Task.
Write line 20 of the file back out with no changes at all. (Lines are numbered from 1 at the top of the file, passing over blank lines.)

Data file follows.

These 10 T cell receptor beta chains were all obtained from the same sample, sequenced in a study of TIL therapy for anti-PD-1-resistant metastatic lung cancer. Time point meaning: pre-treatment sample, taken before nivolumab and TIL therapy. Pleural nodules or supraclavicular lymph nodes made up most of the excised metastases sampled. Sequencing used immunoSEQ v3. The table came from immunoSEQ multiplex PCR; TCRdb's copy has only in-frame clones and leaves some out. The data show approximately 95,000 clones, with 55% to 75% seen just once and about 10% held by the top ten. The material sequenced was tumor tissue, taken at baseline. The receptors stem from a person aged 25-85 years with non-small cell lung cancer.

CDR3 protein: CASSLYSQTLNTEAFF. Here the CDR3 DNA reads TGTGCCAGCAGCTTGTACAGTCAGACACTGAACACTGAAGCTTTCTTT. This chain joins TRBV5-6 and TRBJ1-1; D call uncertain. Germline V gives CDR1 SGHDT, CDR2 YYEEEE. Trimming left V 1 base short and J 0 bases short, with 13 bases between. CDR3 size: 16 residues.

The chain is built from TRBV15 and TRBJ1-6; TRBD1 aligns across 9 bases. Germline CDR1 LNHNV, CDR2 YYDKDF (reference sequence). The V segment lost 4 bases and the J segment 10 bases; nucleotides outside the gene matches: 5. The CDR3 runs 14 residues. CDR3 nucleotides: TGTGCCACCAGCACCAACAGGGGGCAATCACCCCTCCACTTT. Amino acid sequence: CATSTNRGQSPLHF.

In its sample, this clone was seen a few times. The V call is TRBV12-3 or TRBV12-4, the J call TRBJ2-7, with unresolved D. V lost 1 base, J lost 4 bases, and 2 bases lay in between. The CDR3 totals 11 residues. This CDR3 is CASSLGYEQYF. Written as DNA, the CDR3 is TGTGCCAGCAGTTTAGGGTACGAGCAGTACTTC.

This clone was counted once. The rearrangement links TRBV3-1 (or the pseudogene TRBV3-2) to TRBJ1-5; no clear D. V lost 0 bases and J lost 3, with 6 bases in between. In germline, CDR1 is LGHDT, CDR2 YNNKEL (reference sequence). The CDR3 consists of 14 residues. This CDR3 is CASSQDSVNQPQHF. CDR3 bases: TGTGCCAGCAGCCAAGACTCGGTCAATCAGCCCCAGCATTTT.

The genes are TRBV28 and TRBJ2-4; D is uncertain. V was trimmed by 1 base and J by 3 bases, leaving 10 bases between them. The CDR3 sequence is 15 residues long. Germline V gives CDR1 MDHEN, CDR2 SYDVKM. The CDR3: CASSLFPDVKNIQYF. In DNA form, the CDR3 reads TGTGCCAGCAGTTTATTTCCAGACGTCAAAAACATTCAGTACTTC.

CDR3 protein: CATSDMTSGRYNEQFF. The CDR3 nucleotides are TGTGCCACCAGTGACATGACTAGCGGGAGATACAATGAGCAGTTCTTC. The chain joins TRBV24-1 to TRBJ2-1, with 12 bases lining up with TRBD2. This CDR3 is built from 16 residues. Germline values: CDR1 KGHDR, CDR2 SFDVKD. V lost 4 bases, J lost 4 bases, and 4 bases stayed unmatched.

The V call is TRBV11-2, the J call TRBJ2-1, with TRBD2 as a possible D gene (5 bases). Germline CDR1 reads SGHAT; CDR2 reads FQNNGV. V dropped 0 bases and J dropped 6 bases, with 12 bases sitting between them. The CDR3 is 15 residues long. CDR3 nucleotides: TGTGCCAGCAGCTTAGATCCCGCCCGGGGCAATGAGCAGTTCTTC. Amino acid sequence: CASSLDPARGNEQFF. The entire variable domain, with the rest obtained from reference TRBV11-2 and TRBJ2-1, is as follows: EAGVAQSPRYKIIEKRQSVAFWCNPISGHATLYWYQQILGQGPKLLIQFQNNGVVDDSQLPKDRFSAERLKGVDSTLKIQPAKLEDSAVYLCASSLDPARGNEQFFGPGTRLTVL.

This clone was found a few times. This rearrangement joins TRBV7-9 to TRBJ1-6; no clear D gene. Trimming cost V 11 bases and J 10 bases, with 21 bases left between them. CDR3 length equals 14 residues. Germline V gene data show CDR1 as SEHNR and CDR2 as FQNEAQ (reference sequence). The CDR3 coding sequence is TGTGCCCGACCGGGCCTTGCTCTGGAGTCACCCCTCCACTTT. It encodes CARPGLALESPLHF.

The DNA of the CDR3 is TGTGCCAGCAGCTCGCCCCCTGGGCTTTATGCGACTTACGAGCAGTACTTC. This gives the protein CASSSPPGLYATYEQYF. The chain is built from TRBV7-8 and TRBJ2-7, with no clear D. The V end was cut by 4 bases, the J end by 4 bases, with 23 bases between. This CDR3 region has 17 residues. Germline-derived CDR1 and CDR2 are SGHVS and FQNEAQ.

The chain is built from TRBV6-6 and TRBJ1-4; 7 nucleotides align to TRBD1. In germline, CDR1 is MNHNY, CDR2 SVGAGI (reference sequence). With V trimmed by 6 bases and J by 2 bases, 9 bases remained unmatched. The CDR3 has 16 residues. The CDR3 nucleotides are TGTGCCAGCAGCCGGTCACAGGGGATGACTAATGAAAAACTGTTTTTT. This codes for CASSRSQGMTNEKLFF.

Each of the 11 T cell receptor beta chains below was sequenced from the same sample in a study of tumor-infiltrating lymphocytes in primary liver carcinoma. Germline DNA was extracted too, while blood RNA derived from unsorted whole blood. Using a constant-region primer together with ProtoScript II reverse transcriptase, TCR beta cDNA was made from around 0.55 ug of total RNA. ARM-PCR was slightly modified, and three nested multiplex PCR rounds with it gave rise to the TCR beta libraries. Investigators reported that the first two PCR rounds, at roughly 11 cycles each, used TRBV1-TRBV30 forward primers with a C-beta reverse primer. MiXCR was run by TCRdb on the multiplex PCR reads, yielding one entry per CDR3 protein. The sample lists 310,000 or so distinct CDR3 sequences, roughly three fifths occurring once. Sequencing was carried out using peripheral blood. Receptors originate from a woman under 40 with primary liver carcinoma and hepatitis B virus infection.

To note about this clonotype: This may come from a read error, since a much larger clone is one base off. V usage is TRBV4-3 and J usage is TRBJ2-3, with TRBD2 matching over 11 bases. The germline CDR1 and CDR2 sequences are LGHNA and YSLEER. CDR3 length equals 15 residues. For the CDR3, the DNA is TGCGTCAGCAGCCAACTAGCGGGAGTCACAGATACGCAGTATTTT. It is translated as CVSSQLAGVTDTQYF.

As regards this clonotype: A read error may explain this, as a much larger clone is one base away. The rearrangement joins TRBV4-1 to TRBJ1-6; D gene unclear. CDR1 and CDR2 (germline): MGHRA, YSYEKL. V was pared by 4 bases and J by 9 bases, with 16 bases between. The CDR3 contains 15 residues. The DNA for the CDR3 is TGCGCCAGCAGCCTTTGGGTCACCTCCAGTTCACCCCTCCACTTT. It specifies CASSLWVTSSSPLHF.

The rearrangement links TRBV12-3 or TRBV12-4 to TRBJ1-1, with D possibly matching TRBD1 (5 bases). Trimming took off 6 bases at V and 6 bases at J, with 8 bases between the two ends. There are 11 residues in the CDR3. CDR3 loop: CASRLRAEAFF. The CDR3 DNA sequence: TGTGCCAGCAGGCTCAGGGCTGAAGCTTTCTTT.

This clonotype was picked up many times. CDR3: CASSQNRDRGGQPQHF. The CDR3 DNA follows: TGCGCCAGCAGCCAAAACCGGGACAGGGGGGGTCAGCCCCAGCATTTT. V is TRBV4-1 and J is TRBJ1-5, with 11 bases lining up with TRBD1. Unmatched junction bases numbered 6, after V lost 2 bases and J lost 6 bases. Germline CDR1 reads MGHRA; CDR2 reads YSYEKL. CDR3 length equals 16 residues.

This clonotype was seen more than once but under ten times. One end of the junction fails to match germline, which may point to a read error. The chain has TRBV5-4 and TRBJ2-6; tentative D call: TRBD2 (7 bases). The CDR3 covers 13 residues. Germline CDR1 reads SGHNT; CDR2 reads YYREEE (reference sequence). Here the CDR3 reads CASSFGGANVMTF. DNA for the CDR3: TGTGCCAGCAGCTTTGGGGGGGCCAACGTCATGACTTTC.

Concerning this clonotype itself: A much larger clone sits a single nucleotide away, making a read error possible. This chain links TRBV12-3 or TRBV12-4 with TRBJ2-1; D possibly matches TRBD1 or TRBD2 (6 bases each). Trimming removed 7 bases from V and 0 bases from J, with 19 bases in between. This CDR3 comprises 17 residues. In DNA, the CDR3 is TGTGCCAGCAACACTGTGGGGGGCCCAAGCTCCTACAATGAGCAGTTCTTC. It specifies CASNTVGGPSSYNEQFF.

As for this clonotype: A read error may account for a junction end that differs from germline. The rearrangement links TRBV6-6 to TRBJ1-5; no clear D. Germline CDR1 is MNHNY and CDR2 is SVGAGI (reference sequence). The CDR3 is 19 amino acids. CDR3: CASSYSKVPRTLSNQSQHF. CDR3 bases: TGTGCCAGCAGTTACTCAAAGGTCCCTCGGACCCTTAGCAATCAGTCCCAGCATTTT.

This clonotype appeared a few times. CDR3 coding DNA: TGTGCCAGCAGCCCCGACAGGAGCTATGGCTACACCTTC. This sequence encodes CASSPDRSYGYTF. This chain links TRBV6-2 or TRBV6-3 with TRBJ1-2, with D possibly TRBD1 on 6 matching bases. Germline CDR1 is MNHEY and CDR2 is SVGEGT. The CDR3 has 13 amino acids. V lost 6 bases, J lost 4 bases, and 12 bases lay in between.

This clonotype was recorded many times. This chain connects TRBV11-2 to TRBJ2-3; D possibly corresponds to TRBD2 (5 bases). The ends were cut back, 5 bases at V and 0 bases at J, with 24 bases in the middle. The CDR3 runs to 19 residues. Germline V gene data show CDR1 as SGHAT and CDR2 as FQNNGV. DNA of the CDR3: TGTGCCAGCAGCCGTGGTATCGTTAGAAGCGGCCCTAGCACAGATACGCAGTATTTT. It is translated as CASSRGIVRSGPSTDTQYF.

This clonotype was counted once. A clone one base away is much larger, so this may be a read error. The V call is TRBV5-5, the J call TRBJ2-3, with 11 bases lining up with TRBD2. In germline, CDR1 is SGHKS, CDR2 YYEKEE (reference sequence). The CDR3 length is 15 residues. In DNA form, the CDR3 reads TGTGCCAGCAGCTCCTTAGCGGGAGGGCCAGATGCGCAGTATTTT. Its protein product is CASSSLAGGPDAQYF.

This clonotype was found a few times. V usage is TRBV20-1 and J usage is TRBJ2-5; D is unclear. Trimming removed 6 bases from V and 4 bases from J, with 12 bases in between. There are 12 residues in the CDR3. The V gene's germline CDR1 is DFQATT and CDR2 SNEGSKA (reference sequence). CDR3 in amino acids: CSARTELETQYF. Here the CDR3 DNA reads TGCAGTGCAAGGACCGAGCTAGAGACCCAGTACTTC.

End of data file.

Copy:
This clonotype appeared a few times. CDR3 coding DNA: TGTGCCAGCAGCCCCGACAGGAGCTATGGCTACACCTTC. This sequence encodes CASSPDRSYGYTF. This chain links TRBV6-2 or TRBV6-3 with TRBJ1-2, with D possibly TRBD1 on 6 matching bases. Germline CDR1 is MNHEY and CDR2 is SVGEGT. The CDR3 has 13 amino acids. V lost 6 bases, J lost 4 bases, and 12 bases lay in between.